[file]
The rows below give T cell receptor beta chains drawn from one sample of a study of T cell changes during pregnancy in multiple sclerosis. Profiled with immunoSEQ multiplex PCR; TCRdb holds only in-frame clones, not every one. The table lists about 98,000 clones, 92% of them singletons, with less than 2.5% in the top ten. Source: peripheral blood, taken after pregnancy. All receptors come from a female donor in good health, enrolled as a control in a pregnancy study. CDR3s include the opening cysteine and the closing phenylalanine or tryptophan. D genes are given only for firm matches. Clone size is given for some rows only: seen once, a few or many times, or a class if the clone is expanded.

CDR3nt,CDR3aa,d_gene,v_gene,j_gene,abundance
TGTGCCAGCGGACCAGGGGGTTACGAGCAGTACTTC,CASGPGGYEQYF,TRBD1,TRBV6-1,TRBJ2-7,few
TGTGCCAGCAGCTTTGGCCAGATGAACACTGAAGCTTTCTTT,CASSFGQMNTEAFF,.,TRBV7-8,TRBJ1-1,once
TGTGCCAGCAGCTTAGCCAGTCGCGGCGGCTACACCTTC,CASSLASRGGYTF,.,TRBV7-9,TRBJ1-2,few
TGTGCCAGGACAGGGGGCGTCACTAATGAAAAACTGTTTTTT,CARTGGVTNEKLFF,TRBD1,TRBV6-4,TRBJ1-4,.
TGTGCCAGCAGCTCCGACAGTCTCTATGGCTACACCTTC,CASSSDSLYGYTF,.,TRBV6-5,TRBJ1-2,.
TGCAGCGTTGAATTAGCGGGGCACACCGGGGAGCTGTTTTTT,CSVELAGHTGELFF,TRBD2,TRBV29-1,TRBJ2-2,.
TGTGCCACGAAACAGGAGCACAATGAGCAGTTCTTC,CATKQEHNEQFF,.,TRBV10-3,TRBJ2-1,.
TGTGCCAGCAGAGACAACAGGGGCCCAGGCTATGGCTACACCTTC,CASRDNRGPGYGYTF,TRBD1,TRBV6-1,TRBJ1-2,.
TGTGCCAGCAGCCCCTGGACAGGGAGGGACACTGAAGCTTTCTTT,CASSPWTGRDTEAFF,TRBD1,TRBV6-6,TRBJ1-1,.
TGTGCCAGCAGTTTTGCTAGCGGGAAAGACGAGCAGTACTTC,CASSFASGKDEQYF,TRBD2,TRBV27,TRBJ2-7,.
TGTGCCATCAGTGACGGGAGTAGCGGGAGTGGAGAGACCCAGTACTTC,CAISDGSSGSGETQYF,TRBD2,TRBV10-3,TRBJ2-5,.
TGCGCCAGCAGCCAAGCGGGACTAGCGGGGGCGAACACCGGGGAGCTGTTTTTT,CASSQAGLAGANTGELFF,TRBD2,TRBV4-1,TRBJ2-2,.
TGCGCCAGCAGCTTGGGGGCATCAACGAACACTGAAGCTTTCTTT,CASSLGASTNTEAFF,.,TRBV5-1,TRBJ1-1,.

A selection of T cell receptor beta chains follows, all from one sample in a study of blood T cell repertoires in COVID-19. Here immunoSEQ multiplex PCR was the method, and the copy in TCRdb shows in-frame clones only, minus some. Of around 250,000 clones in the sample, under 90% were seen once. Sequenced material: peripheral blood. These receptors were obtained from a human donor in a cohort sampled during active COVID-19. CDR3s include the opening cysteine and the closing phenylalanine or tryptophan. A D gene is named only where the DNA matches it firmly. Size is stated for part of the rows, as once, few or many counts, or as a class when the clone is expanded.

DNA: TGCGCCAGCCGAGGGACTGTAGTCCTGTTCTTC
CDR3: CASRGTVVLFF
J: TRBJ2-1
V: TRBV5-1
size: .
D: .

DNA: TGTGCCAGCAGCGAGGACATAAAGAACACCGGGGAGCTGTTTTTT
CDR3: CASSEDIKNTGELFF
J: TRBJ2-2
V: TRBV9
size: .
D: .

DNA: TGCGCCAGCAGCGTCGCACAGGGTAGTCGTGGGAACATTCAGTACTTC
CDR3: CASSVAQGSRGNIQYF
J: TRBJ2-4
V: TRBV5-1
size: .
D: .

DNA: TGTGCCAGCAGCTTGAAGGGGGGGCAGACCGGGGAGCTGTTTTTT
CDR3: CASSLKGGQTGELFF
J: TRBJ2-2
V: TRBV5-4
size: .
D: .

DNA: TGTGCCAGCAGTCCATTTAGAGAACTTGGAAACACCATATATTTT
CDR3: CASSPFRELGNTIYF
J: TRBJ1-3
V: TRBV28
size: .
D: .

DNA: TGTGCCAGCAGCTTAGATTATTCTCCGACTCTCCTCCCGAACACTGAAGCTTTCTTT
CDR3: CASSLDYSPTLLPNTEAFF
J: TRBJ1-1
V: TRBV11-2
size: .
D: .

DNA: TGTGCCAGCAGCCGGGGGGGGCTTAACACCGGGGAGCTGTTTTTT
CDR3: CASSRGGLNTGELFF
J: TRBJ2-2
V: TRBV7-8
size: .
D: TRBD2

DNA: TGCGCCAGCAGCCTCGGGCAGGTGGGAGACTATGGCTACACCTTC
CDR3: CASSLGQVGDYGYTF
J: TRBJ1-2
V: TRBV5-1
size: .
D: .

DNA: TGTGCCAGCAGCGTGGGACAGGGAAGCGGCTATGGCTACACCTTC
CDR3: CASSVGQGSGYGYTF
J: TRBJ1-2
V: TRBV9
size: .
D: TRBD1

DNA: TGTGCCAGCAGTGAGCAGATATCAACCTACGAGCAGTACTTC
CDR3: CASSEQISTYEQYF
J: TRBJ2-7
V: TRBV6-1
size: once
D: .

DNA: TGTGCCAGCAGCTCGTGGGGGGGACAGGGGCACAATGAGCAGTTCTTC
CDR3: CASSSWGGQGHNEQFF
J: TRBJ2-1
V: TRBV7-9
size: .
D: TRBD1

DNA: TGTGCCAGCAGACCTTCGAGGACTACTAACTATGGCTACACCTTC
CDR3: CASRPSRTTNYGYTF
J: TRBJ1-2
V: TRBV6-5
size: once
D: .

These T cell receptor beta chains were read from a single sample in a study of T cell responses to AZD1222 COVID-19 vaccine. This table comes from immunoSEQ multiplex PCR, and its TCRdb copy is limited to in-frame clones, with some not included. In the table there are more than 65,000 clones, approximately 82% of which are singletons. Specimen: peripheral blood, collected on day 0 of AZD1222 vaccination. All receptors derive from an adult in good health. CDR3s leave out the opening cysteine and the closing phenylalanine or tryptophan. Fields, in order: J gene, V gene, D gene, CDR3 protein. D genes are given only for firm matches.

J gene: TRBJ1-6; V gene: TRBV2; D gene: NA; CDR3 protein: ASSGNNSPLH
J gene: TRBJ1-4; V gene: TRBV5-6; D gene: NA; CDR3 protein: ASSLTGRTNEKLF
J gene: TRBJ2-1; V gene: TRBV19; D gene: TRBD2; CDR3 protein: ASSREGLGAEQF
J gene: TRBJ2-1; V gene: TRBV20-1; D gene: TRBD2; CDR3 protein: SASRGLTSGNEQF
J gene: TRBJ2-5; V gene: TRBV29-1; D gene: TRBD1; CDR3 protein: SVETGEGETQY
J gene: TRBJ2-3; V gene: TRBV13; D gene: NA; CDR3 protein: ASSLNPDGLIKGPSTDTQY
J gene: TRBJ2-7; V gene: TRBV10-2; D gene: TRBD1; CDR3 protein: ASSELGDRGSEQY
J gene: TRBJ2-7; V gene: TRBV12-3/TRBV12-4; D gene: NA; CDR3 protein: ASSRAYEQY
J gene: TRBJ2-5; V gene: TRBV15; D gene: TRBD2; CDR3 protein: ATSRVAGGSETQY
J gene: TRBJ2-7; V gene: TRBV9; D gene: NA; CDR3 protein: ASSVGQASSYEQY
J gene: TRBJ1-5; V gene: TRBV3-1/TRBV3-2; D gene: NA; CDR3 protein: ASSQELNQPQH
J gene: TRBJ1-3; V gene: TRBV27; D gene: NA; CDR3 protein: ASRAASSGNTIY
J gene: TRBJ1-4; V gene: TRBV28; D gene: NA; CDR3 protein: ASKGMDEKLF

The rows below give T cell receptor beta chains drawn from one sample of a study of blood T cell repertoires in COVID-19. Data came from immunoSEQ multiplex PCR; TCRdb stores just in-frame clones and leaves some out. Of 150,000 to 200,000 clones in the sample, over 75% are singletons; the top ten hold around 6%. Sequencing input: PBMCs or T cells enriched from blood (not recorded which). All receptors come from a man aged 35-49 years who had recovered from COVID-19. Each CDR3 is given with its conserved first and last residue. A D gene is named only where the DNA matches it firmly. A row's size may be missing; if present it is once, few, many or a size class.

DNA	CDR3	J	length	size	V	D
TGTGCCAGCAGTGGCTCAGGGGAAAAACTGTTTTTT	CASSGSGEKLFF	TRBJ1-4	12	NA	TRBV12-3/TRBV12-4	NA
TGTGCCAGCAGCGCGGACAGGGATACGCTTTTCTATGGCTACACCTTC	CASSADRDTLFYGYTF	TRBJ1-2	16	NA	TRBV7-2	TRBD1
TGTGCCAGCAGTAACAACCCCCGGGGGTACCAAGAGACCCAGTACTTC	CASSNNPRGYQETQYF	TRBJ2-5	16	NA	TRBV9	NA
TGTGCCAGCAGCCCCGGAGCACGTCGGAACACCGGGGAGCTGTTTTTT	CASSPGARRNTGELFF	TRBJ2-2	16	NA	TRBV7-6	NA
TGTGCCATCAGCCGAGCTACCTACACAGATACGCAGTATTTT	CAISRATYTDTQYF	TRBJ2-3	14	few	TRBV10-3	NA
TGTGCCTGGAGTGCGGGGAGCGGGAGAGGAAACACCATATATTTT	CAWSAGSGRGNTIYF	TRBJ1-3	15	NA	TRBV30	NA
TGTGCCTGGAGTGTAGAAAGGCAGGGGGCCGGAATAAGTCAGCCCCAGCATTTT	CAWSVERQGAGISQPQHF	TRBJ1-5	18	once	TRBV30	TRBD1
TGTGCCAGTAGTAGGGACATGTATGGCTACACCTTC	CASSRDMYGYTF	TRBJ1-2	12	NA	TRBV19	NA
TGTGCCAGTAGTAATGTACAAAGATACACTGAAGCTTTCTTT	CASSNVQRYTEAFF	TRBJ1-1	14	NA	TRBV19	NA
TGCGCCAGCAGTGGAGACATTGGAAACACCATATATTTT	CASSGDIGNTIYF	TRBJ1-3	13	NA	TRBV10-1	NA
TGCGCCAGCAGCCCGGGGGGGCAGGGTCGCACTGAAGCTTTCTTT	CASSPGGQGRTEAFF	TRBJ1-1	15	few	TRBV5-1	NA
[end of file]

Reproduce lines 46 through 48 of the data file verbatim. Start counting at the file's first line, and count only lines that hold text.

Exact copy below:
D: .

DNA: TGTGCCAGCAGCTTAGATTATTCTCCGACTCTCCTCCCGAACACTGAAGCTTTCTTT
CDR3: CASSLDYSPTLLPNTEAFF